You may be asking yourself why solutions are necessary. Well, they serve a lot of practical purposes. For instance, most chemical reactions are run in solution. Solutions also usually have a lower melting and freezing point than just a substance by itself.
Let's say that we have a handful of salt crystals, NaCl. When this salt dissolves in water, there is a uniform dispersion of ions in this water. What we have just formed is called a solution. A solution is defined as a homogeneous mixture of two or more substances, consisting of ions or molecules. A solution can be a solid, liquid, or gas. A solution results from the combination of a solute and a solvent. A solute is, in the case of a gas or solid dissolved in liquid, the gas or solid, but in other cases it is the part that has the smaller amount. A solvent is, in the case of a gas or solid dissolved in liquid, the liquid, but in other cases it is the part that has the larger amount. In the example concerning the salt, the solvent would be water and the salt would be the solute.
So that we can understand the concept of solubility, let's consider the process of dissolving sodium chloride in water. We know that NaCl is an ionic compound, and that it dissolves in water as Na+ and Cl- ions. When we mix 50 grams of salt in 100 mL of water we find something cool going on. The sodium and chlorine ions leave the surface of the crystal and enter into the solution. These ions then move about at random in the solution and occasionally bump into another crystal and stick, returning to their crystalline state. As time passes, more sodium chloride continues to dissolve into the solution, which means that the ion concentration increases. This means that eventually more ions are going to bump into each other and return to their crystalline state. Over time, a dynamic equilibrium will be reached in which the rate at which ions leave the crystals is equivalent to the rate at which ions collide to form a crystal.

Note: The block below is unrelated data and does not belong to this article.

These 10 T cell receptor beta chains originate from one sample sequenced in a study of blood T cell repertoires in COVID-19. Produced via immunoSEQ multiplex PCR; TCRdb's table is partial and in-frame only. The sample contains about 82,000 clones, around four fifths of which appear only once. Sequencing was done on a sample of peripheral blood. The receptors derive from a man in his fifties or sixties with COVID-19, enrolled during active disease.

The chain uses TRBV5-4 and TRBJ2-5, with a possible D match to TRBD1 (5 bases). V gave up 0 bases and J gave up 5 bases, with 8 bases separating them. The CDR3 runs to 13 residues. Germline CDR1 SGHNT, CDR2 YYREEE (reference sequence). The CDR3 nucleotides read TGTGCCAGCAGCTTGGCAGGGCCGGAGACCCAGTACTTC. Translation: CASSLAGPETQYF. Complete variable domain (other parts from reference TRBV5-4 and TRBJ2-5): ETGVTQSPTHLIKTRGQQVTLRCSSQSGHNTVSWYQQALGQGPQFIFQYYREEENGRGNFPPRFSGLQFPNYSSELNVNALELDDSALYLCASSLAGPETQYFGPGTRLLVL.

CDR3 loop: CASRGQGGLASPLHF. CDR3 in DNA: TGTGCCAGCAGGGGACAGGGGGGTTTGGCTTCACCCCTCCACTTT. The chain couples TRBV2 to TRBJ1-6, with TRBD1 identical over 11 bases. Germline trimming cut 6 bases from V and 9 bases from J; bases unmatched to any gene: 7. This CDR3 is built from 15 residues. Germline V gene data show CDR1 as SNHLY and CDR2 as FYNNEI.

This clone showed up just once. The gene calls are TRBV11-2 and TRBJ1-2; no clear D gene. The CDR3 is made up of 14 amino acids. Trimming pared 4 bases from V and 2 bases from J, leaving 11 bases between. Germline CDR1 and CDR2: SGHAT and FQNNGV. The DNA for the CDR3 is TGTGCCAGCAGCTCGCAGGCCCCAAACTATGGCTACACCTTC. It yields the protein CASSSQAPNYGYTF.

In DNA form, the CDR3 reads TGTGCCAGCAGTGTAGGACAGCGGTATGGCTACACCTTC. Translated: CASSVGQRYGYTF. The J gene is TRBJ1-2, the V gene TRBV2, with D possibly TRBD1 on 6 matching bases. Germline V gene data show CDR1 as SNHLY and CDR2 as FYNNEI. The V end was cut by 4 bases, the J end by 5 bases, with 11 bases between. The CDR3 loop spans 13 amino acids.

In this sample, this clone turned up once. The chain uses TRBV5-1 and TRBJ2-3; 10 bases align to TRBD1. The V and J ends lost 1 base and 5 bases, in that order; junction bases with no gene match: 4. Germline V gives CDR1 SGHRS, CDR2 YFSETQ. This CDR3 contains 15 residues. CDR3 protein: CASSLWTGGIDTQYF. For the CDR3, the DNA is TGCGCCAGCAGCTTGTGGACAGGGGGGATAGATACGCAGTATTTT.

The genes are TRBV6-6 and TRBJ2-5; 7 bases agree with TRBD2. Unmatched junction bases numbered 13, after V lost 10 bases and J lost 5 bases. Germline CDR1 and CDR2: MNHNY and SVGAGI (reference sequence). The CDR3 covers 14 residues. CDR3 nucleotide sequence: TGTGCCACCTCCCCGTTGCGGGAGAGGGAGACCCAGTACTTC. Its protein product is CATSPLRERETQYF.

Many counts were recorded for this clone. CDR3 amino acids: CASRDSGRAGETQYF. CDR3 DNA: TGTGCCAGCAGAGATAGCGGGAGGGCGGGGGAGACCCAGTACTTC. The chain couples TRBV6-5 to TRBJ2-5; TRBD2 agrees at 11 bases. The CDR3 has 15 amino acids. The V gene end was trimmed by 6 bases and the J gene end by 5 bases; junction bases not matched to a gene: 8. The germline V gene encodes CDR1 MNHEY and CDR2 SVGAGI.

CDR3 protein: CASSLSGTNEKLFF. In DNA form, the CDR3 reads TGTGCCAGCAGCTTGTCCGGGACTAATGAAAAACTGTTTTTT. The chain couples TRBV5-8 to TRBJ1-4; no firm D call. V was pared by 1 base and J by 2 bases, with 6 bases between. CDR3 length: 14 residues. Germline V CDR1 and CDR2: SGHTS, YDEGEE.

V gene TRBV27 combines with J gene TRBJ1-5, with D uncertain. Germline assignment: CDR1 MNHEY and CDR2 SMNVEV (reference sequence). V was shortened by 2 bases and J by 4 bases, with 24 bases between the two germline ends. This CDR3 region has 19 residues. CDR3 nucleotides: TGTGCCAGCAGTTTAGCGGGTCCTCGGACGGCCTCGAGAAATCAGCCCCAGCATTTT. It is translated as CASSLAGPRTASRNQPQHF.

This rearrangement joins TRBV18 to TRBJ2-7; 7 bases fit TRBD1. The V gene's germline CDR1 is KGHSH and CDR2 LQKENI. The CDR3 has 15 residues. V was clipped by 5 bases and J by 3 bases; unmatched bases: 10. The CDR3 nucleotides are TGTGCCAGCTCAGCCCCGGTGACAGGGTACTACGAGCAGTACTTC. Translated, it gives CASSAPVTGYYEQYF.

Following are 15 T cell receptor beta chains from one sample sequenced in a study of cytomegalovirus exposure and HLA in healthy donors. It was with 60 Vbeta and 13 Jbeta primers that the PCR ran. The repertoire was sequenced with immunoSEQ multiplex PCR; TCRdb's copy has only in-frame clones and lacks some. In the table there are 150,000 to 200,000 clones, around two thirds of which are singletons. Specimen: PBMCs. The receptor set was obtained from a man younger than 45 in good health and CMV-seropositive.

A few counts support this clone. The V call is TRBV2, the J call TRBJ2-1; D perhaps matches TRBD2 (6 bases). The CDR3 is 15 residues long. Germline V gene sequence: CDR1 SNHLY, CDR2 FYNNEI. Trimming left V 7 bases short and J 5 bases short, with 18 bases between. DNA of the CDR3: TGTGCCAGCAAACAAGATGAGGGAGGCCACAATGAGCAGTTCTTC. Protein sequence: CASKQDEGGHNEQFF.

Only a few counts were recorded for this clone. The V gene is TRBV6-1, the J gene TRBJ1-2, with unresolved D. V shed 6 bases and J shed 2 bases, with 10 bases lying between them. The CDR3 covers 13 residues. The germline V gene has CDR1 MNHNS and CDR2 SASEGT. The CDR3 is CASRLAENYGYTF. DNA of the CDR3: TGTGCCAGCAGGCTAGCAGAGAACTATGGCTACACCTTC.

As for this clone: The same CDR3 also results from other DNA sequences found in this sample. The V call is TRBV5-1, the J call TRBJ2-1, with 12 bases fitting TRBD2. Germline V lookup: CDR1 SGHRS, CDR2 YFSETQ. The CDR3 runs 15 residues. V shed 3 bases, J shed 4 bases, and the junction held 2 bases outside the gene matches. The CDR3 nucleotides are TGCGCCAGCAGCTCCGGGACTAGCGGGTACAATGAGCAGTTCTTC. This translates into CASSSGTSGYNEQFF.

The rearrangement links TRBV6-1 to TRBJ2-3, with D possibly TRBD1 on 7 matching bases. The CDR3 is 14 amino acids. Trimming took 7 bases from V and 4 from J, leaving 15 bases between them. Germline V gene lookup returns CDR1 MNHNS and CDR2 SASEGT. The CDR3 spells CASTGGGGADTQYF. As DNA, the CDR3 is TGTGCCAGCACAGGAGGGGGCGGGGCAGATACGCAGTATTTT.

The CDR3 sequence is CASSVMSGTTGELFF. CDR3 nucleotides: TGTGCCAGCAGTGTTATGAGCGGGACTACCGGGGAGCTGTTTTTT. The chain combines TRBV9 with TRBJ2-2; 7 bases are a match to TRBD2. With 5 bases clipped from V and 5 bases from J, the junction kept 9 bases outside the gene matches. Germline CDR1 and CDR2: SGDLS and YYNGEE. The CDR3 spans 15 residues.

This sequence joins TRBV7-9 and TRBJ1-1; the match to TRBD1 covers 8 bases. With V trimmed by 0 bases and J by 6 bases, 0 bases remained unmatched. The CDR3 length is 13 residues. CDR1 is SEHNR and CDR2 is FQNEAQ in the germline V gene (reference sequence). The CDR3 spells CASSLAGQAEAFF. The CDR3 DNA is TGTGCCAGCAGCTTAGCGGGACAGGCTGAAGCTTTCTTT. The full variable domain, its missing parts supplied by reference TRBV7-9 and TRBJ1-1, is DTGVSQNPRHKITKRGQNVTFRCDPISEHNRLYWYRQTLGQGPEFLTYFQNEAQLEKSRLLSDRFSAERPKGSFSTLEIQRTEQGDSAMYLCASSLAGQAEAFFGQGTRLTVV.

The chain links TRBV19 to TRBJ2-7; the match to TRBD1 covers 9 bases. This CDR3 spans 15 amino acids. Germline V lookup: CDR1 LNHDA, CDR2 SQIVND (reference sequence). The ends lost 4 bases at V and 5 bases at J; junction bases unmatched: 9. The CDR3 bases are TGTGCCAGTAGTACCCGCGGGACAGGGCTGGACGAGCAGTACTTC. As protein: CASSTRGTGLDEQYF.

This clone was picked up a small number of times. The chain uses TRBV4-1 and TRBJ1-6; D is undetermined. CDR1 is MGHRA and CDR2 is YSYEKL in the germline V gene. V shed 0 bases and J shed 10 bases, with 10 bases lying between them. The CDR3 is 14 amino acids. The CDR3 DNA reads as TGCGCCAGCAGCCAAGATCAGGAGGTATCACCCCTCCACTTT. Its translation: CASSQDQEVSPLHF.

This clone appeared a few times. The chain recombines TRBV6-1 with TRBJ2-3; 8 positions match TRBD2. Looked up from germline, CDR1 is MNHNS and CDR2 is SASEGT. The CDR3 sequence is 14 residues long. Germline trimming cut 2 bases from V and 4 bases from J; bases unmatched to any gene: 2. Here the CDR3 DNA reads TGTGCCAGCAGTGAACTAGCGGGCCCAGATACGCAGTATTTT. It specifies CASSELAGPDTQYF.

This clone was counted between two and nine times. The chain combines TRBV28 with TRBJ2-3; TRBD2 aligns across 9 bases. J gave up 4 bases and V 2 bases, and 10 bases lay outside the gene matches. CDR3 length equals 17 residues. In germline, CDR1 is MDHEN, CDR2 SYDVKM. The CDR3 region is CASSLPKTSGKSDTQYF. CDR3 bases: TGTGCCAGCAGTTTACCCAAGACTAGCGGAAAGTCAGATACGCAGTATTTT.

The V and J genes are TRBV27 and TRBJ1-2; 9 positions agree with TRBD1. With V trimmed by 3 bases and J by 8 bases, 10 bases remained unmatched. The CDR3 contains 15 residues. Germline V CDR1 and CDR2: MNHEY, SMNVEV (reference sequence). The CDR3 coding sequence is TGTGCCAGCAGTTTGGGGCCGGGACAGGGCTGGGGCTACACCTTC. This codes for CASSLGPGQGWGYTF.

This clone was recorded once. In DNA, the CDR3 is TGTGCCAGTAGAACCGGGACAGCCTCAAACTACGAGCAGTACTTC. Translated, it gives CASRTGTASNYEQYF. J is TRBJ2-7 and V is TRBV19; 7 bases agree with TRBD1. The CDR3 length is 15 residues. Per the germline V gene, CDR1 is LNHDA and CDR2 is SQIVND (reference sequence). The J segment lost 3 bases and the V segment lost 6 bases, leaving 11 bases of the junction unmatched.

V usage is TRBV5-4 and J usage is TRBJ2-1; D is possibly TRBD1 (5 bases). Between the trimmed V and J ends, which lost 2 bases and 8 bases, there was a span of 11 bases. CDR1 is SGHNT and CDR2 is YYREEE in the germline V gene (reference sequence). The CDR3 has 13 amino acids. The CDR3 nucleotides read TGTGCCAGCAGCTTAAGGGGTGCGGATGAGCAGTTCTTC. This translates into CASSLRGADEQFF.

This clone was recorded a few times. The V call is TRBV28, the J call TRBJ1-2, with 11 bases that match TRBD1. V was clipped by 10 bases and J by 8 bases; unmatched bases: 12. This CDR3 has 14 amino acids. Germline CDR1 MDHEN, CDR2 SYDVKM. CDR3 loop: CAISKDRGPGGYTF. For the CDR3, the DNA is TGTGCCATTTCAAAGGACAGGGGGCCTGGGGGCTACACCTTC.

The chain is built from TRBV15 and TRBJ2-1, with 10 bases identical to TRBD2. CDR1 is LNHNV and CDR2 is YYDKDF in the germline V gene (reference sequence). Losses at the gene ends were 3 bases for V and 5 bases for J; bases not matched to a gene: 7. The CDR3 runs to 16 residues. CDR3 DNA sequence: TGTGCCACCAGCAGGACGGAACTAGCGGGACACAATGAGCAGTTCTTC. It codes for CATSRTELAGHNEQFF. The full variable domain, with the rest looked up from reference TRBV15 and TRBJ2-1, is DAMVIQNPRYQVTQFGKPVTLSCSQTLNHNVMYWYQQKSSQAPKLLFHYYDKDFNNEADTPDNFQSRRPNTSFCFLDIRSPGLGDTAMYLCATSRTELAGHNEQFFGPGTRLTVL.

At this equilibrium, no more salt appears to dissolve. We have reached what we call a saturated solution. A saturated solution is a solution that is in equilibrium with respect to a given dissolved substance. An unsaturated solution is a solution that is not in equilibrium with respect to given dissolved substance, leaving room for more substance to dissolve. The solubility of a substance is the amount that dissolves in a given quantity of water at a given temperature to give a saturated solution. Sometimes, through special circumstances we can obtain a supersaturated solution. A supersaturated solution is a solution that contains more dissolved solute than is normally possible at that temperature.
Molar Concentration or Molarity is defined as the moles of solute dissolved in one liter of solution.
|Molarity =||moles of solute|
|liter of solution|
.0678 g of NaCl is placed in a 25.0 ml flask full of water. When the NaCl dissolves, what is the molarity of the solution?
.0464 M NaCl
The molality of a solution is the moles of solute per kilogram of solvent.
|molality =||moles of solute|
|kilogram of solvent|
.20 mol of ethylene glycol / 2.0 Kg of solvent = .10 m ethylene glycol
Mole fraction is the number of moles of a substance divided by the total number of moles in the solution.
|Mole Fraction =||moles of substance A|
|Total Moles of solution|
If there is 4.0 moles of HCl in 12 moles of solution then the mole fraction of HCl would be 1/3. When all mole fractions are added together the total is always 1.
Kf and Kb are the freezing point depression constant and boiling point elevation constant. When a solute is added to a solvent, the boiling point of the solution is always greater than the boiling point o the pure solvent. Adding a solute also lowers the freezing point.
|Solvent||Formula||Melting Point (oC)||Boiling Point(oC)||Kf(oC/m)||Kb(oC/m)|
To determine the amount of change in boiling point you will need this equation:
Tb = Kb * m
Then Tb is added to the normal boiling point of the pure solvent. Note that the identity of the solute is not important, just its concentration (expressed in molality). Therefore, boiling point elevation is a colligative property.
To determine the freezing point of a solution, you need to calculate the decrease in freezing point caused by the addition of a solute to the solvent. Use the equation:
Tf = Kf * m
Then the Tf is subtracted from the normal freezing point of the pure solvent. Freezing point depression is also a colligative property.
Calculate the boiling point and freezing point of a solution of .30 g of glycerol (C3H8O3) in 20.0 g of water.
moles glycerol = (.30 g) (1 mole / 92 g) = .0033 moles molality of solution = .0033 moles / .020 kg = .16 m
Tb = (.521 oC/m)(.16 m) = .083 oC
Boiling point = 100.00 + .083 = 100.083 oC
Tf = (1.858 oC/m)(.16m) = .30 oC
Freezing point = 0.00 oC - .30 oC = -.30 oC
In an ionic solution, the total concentration of ions is important. Therefore, another factor (i) is included in the equations.
Tb = Kb * m * i
Tf = Kf * m * i
"i" is the number of ions from each formula unit. In the previous example, if NaCl had been the solute your change in boiling point and freezing point would have needed to be multiplied by 2. (i=2 because NaCl consists of a Na+ ion and a Cl- ion